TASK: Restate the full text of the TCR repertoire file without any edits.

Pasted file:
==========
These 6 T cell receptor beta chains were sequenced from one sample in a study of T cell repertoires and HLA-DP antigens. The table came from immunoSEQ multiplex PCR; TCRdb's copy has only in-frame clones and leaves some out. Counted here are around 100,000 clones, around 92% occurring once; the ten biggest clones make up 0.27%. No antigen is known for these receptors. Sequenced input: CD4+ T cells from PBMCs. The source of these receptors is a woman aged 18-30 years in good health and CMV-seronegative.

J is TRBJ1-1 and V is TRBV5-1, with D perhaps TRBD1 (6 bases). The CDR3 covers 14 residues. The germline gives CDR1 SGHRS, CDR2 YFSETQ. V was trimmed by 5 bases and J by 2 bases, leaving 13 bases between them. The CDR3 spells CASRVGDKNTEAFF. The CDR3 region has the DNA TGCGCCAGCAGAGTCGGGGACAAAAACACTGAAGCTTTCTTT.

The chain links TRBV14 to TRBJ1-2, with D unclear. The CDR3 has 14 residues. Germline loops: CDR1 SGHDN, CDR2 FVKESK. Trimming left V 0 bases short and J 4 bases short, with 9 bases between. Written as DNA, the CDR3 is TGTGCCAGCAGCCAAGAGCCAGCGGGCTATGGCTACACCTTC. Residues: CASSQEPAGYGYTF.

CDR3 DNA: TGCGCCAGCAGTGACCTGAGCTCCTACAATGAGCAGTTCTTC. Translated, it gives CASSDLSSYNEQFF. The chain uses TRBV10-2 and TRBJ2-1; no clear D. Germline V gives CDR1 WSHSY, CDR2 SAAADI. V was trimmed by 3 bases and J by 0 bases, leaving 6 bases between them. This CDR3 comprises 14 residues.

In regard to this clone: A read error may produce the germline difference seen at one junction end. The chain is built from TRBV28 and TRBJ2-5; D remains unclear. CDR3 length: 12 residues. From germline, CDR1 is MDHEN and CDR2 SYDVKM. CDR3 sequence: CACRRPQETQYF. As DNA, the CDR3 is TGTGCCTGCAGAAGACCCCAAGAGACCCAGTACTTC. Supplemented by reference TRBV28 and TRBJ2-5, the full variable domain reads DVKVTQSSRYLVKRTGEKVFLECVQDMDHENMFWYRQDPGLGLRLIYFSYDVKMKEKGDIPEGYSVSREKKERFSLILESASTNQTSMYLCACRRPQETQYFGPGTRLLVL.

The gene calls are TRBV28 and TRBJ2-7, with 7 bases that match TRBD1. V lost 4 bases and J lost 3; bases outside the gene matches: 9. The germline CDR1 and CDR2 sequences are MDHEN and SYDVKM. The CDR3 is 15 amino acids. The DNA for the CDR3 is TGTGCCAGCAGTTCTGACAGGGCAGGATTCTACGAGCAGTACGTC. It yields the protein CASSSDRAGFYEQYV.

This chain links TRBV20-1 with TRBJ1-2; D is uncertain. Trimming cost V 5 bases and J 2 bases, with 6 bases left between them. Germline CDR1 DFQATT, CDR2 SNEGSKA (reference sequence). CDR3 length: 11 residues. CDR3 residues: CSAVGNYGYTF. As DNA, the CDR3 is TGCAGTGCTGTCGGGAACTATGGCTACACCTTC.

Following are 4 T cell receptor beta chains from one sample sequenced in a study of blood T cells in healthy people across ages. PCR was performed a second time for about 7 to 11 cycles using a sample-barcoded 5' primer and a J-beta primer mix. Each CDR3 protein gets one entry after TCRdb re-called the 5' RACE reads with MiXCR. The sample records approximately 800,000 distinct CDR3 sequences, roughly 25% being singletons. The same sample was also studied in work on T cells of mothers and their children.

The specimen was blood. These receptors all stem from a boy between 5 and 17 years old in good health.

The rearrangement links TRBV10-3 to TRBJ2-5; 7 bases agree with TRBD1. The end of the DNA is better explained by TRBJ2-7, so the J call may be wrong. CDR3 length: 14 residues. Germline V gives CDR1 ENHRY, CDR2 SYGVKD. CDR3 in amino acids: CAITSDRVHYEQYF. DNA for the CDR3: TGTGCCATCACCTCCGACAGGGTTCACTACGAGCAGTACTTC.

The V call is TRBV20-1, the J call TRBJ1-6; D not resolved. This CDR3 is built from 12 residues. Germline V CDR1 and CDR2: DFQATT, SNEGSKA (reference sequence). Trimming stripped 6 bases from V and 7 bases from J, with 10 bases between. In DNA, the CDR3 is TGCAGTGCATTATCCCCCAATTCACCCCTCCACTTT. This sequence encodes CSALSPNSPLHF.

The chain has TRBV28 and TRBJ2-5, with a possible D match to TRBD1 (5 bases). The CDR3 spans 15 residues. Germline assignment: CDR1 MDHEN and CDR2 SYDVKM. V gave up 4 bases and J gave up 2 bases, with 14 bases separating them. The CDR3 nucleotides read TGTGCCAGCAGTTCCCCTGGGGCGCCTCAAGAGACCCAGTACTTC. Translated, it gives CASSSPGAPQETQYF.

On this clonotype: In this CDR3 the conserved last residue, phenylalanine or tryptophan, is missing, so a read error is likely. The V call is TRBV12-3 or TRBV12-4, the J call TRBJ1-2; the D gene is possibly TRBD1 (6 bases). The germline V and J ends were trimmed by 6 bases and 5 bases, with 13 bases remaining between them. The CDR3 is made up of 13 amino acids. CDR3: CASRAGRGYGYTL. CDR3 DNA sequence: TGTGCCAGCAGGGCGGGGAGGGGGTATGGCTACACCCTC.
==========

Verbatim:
These 6 T cell receptor beta chains were sequenced from one sample in a study of T cell repertoires and HLA-DP antigens. The table came from immunoSEQ multiplex PCR; TCRdb's copy has only in-frame clones and leaves some out. Counted here are around 100,000 clones, around 92% occurring once; the ten biggest clones make up 0.27%. No antigen is known for these receptors. Sequenced input: CD4+ T cells from PBMCs. The source of these receptors is a woman aged 18-30 years in good health and CMV-seronegative.

J is TRBJ1-1 and V is TRBV5-1, with D perhaps TRBD1 (6 bases). The CDR3 covers 14 residues. The germline gives CDR1 SGHRS, CDR2 YFSETQ. V was trimmed by 5 bases and J by 2 bases, leaving 13 bases between them. The CDR3 spells CASRVGDKNTEAFF. The CDR3 region has the DNA TGCGCCAGCAGAGTCGGGGACAAAAACACTGAAGCTTTCTTT.

The chain links TRBV14 to TRBJ1-2, with D unclear. The CDR3 has 14 residues. Germline loops: CDR1 SGHDN, CDR2 FVKESK. Trimming left V 0 bases short and J 4 bases short, with 9 bases between. Written as DNA, the CDR3 is TGTGCCAGCAGCCAAGAGCCAGCGGGCTATGGCTACACCTTC. Residues: CASSQEPAGYGYTF.

CDR3 DNA: TGCGCCAGCAGTGACCTGAGCTCCTACAATGAGCAGTTCTTC. Translated, it gives CASSDLSSYNEQFF. The chain uses TRBV10-2 and TRBJ2-1; no clear D. Germline V gives CDR1 WSHSY, CDR2 SAAADI. V was trimmed by 3 bases and J by 0 bases, leaving 6 bases between them. This CDR3 comprises 14 residues.

In regard to this clone: A read error may produce the germline difference seen at one junction end. The chain is built from TRBV28 and TRBJ2-5; D remains unclear. CDR3 length: 12 residues. From germline, CDR1 is MDHEN and CDR2 SYDVKM. CDR3 sequence: CACRRPQETQYF. As DNA, the CDR3 is TGTGCCTGCAGAAGACCCCAAGAGACCCAGTACTTC. Supplemented by reference TRBV28 and TRBJ2-5, the full variable domain reads DVKVTQSSRYLVKRTGEKVFLECVQDMDHENMFWYRQDPGLGLRLIYFSYDVKMKEKGDIPEGYSVSREKKERFSLILESASTNQTSMYLCACRRPQETQYFGPGTRLLVL.

The gene calls are TRBV28 and TRBJ2-7, with 7 bases that match TRBD1. V lost 4 bases and J lost 3; bases outside the gene matches: 9. The germline CDR1 and CDR2 sequences are MDHEN and SYDVKM. The CDR3 is 15 amino acids. The DNA for the CDR3 is TGTGCCAGCAGTTCTGACAGGGCAGGATTCTACGAGCAGTACGTC. It yields the protein CASSSDRAGFYEQYV.

This chain links TRBV20-1 with TRBJ1-2; D is uncertain. Trimming cost V 5 bases and J 2 bases, with 6 bases left between them. Germline CDR1 DFQATT, CDR2 SNEGSKA (reference sequence). CDR3 length: 11 residues. CDR3 residues: CSAVGNYGYTF. As DNA, the CDR3 is TGCAGTGCTGTCGGGAACTATGGCTACACCTTC.

Following are 4 T cell receptor beta chains from one sample sequenced in a study of blood T cells in healthy people across ages. PCR was performed a second time for about 7 to 11 cycles using a sample-barcoded 5' primer and a J-beta primer mix. Each CDR3 protein gets one entry after TCRdb re-called the 5' RACE reads with MiXCR. The sample records approximately 800,000 distinct CDR3 sequences, roughly 25% being singletons. The same sample was also studied in work on T cells of mothers and their children.

The specimen was blood. These receptors all stem from a boy between 5 and 17 years old in good health.

The rearrangement links TRBV10-3 to TRBJ2-5; 7 bases agree with TRBD1. The end of the DNA is better explained by TRBJ2-7, so the J call may be wrong. CDR3 length: 14 residues. Germline V gives CDR1 ENHRY, CDR2 SYGVKD. CDR3 in amino acids: CAITSDRVHYEQYF. DNA for the CDR3: TGTGCCATCACCTCCGACAGGGTTCACTACGAGCAGTACTTC.

The V call is TRBV20-1, the J call TRBJ1-6; D not resolved. This CDR3 is built from 12 residues. Germline V CDR1 and CDR2: DFQATT, SNEGSKA (reference sequence). Trimming stripped 6 bases from V and 7 bases from J, with 10 bases between. In DNA, the CDR3 is TGCAGTGCATTATCCCCCAATTCACCCCTCCACTTT. This sequence encodes CSALSPNSPLHF.

The chain has TRBV28 and TRBJ2-5, with a possible D match to TRBD1 (5 bases). The CDR3 spans 15 residues. Germline assignment: CDR1 MDHEN and CDR2 SYDVKM. V gave up 4 bases and J gave up 2 bases, with 14 bases separating them. The CDR3 nucleotides read TGTGCCAGCAGTTCCCCTGGGGCGCCTCAAGAGACCCAGTACTTC. Translated, it gives CASSSPGAPQETQYF.

On this clonotype: In this CDR3 the conserved last residue, phenylalanine or tryptophan, is missing, so a read error is likely. The V call is TRBV12-3 or TRBV12-4, the J call TRBJ1-2; the D gene is possibly TRBD1 (6 bases). The germline V and J ends were trimmed by 6 bases and 5 bases, with 13 bases remaining between them. The CDR3 is made up of 13 amino acids. CDR3: CASRAGRGYGYTL. CDR3 DNA sequence: TGTGCCAGCAGGGCGGGGAGGGGGTATGGCTACACCCTC.